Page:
- Representation of Japanese Gaming Company in FCPA Litigation (2014). The firm is representing Universal Entertainment Corp. (UEC), a large Japanese gaming company, and Aruze USA, Inc., in litigation brought by Wynn Resorts Ltd. in Nevada state court, as well as in related parallel matters. In the Nevada litigation, Wynn Resorts alleges that UEC and Aruze USA, and others, committed FCPA violations that resulted in breaches of fiduciary duties toward Wynn Resorts, and justified Wynn Resorts taking action to forcibly buy back billions of dollars in shares held by Aruze USA at a sizeable discount. The case is in active discovery.
- ResCap Liquidating Trust v. RBC Mortgage Company (2014). We represent RBC Mortgage in a repurchase and indemnification suit seeking damages arising out of the sale of residential mortgages to Minnesota-based plaintiff Residential Funding Corporation, now represented by a Liquidating Trust.
- Residential Funding Company, LLC v. PNC Bank, N.A. as successor in interest to National City Mortgage Company, NCMC Newco, Inc. and North Central Financial Corp. (2014). We represent PNC Bank as lead counsel in a repurchase and indemnification suit seeking billions of dollars in alleged losses arising out of the sale, by PNC’s former National City Bank affiliate, of residential mortgages to Minnesota-based plaintiff Residential Funding Corporation, now represented by a Liquidating Trust.
- Representation of QBE and its Subsidiaries in Nationwide Class Actions (2012–present). We represent and serve as national coordinating counsel for QBE and its lender-placed insurance program manager, QBE FIRST, as well as Balboa Insurance Company and its various subsidiaries and affiliates in a variety of litigation and regulatory matters related to lender-placed insurance. We are handling or have handled 32 class actions in which QBE/Balboa is or was a party, seven class actions in which QBE is a third party from whom documents and/or testimony have been requested, 15 single borrower actions, one matter in bankruptcy court, and four regulatory inquiries, including the regulatory inquiry conducted by the New York Department of Financial Services (DFS).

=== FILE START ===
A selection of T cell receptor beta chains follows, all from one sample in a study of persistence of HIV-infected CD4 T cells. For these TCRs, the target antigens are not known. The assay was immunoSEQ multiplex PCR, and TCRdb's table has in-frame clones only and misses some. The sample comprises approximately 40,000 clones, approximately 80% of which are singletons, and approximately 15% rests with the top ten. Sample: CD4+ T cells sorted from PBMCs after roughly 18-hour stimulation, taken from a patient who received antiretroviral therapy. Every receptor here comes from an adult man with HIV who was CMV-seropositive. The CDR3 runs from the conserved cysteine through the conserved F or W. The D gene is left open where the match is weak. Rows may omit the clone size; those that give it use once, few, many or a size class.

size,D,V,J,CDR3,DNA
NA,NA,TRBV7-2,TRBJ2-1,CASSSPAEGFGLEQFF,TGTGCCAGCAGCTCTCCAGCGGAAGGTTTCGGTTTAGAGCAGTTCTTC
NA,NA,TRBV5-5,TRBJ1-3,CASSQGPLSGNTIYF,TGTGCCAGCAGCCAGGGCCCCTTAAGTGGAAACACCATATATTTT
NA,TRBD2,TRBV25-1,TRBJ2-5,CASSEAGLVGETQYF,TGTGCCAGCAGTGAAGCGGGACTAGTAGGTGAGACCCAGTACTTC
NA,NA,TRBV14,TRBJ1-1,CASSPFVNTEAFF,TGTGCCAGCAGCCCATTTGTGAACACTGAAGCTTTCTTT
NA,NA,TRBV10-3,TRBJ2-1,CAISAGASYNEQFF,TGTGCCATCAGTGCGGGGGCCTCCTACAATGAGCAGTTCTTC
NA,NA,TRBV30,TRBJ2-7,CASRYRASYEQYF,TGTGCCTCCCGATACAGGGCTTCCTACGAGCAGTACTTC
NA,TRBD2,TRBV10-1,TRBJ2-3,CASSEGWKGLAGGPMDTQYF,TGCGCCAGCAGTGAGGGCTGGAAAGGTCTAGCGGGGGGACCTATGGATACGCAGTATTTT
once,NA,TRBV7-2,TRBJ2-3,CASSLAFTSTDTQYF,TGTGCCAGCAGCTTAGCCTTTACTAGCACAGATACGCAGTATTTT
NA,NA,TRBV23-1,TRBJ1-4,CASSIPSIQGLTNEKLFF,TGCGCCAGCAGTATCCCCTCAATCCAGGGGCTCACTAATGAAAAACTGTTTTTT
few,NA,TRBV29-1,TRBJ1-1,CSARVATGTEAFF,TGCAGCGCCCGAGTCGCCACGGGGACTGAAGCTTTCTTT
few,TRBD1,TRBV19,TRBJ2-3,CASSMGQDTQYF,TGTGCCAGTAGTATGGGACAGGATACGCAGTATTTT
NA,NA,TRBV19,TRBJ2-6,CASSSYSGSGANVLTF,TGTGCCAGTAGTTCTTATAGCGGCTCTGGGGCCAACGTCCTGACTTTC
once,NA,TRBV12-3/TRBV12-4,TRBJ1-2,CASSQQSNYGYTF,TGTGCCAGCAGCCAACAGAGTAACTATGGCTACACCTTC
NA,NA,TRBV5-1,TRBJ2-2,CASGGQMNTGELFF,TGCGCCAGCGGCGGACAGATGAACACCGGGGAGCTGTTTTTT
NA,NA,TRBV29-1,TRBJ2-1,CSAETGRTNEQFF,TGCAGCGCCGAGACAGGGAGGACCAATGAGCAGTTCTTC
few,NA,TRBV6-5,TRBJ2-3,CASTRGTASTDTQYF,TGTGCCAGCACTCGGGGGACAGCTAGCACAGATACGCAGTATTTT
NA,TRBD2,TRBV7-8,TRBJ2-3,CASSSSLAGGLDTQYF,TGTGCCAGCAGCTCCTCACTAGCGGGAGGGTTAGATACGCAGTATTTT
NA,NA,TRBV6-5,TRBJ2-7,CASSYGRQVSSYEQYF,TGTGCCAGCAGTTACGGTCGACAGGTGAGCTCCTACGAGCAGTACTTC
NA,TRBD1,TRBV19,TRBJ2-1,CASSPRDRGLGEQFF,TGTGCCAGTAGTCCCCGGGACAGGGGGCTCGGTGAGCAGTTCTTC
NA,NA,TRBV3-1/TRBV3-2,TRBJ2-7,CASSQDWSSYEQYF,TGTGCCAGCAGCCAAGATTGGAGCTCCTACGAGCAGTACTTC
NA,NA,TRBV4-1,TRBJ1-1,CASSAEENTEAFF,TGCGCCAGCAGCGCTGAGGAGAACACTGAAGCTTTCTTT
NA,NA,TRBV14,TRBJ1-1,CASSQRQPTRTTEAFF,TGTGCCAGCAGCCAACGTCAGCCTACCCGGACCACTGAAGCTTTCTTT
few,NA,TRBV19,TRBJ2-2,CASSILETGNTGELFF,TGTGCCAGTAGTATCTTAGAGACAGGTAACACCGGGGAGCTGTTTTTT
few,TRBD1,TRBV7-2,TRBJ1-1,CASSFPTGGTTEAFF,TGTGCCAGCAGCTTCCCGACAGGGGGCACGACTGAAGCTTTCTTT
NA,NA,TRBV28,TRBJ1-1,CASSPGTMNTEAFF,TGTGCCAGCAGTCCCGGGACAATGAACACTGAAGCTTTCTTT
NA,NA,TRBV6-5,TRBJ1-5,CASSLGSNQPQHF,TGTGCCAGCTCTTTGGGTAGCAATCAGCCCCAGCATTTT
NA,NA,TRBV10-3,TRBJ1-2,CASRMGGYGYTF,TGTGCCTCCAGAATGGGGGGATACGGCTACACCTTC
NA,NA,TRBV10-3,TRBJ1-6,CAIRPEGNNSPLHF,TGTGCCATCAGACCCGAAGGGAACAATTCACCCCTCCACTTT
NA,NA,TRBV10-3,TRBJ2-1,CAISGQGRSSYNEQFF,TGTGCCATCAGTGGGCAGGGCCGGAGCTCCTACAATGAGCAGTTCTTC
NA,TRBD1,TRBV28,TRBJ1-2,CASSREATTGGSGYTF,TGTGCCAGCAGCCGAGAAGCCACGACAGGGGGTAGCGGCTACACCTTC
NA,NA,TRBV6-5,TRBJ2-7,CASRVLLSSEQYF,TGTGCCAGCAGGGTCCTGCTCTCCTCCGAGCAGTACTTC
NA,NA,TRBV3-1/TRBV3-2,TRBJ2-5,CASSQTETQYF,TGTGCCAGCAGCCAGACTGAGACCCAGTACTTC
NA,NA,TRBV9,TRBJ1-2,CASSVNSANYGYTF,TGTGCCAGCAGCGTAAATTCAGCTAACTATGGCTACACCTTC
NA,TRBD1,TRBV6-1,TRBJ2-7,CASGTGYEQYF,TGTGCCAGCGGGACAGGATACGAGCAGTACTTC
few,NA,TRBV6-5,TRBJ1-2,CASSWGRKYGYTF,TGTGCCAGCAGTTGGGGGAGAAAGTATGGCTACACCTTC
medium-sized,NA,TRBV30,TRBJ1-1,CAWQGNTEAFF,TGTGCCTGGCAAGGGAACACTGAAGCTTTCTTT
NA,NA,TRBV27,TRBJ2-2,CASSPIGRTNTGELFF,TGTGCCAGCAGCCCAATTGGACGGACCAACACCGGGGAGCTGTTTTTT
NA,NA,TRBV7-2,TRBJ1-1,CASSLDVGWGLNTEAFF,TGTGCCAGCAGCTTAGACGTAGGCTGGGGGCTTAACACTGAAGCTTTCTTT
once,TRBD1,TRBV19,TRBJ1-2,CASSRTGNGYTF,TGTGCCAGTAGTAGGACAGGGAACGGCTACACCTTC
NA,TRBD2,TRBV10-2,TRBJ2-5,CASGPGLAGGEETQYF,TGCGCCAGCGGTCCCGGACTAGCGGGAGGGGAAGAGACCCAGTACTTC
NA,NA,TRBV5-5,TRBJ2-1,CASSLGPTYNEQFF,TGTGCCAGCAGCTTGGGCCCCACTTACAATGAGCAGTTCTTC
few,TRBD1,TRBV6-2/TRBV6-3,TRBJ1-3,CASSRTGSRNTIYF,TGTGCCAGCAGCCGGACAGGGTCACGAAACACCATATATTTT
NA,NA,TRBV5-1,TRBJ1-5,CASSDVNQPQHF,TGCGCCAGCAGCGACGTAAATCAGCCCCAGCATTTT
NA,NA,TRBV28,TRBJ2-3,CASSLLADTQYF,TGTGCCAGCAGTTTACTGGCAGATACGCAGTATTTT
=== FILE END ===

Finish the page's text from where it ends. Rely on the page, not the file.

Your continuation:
- Securities and Exchange Commission v. Mark A. Jackson and James J. Ruehlen (2012–2014). We represented Mark Jackson, former CEO/CFO of an oilfield services company, in an SEC enforcement action being litigated in Houston federal court. In late 2012, the judge granted our Motion to Dismiss and dismissed the Complaint without prejudice. Following the SEC’s filing of an Amended Complaint and extensive discovery including almost 30 depositions, the SEC voluntarily dropped several claims against our client. A settlement was reached in July 2014. The settlement did not include payment of any money by Jackson or any restriction on his future employment opportunities.
- Representing HSBC in Two Fair Housing Act Lawsuits (2014). We are currently representing HSBC in two lawsuits claiming violation of the Fair Housing Act in connection with subprime mortgage lending practices during the period leading up to the financial crisis. The plaintiffs allege that HSBC targeted minority applicants and communities for unaffordable and discriminatory mortgage loans (“reverse redlining”). They further allege that the borrowers who originated these loans subsequently defaulted, resulting in foreclosures and vacancies, leading in turn to increased municipal costs and decreased property tax revenues associated with crime and blight.
- Representation of JPMorgan Chase in Consumer Litigation Matters (2013). We represented JPMorgan Chase Bank in dozens of consumer litigation matters, including class actions, mass actions, qui tam actions, and individual customer lawsuits. The matters relate to all aspects of Chase’s consumer financial services business, including mortgages (both mortgage originations and mortgage servicing), credit cards, and deposit banking. The suits involve a wide range of claims, including those arising under federal consumer protection statutes (e.g., RESPA, TILA, HOEPA, FCRA, EFTA, FHA) and state law (e.g., unfair and deceptive practices, negligence, fraud, unjust enrichment, breach of contract), as well as the federal False Claims Act and state-law equivalents.